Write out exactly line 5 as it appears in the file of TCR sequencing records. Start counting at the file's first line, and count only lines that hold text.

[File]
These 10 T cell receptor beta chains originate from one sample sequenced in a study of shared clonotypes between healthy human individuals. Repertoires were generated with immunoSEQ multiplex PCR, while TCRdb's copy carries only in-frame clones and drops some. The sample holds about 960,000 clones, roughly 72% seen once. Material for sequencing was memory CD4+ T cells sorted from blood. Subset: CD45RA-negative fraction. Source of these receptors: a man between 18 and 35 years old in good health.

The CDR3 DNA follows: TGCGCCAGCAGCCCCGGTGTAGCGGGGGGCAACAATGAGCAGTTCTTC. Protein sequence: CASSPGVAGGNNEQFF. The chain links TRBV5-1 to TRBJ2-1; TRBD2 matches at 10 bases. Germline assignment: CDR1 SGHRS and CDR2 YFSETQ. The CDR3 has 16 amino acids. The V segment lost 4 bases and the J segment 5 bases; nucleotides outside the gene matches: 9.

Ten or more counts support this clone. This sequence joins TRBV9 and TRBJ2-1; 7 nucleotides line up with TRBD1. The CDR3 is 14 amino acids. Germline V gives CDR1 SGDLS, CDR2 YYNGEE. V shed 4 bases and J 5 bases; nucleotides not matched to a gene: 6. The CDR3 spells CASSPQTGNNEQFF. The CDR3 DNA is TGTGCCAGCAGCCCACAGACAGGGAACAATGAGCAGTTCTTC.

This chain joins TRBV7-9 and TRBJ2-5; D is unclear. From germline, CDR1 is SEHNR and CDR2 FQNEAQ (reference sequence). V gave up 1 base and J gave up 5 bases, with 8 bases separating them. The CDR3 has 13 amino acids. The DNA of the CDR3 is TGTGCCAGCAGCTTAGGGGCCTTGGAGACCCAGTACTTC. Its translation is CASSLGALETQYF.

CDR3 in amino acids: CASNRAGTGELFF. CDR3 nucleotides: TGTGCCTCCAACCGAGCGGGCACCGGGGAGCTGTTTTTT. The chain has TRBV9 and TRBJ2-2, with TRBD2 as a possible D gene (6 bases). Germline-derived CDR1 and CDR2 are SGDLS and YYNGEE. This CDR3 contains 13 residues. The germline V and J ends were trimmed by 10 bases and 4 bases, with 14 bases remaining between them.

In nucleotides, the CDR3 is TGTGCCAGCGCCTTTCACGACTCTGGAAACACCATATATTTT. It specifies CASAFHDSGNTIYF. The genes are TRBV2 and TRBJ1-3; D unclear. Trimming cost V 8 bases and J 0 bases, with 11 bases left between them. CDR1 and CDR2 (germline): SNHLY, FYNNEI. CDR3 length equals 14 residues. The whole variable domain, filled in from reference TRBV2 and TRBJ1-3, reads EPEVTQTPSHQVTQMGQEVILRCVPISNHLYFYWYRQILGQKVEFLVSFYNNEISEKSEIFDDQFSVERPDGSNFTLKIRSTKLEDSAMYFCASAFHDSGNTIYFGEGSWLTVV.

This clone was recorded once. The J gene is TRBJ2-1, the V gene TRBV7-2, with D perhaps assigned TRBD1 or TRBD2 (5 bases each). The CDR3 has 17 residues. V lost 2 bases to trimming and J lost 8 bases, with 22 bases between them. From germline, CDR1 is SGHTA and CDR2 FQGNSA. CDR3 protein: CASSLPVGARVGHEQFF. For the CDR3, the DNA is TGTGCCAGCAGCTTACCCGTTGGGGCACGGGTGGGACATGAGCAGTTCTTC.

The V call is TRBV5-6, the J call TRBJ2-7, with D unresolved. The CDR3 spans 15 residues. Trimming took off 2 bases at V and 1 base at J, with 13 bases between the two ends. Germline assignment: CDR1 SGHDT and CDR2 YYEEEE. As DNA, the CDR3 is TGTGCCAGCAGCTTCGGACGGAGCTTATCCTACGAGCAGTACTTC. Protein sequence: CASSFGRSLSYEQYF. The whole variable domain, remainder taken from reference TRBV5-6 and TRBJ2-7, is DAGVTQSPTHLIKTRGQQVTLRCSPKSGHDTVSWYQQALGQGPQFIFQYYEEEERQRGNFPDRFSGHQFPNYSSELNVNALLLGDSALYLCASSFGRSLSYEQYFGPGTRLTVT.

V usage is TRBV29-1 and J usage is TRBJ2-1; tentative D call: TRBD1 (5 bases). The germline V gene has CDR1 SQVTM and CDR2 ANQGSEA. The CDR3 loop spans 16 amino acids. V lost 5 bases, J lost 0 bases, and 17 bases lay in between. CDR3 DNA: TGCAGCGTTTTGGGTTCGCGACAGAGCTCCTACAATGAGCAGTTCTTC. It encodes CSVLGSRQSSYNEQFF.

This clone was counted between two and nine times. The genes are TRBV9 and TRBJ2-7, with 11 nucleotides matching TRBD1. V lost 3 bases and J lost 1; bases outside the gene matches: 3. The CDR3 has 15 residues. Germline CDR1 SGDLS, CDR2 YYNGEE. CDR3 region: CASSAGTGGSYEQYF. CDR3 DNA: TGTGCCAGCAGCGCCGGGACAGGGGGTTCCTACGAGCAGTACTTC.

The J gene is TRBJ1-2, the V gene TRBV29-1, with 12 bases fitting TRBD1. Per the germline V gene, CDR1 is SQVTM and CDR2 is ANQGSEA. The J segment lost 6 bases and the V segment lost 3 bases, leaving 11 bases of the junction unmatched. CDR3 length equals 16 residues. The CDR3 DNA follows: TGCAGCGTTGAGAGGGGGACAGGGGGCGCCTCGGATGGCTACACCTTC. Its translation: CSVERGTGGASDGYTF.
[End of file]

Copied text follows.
CDR3 in amino acids: CASNRAGTGELFF. CDR3 nucleotides: TGTGCCTCCAACCGAGCGGGCACCGGGGAGCTGTTTTTT. The chain has TRBV9 and TRBJ2-2, with TRBD2 as a possible D gene (6 bases). Germline-derived CDR1 and CDR2 are SGDLS and YYNGEE. This CDR3 contains 13 residues. The germline V and J ends were trimmed by 10 bases and 4 bases, with 14 bases remaining between them.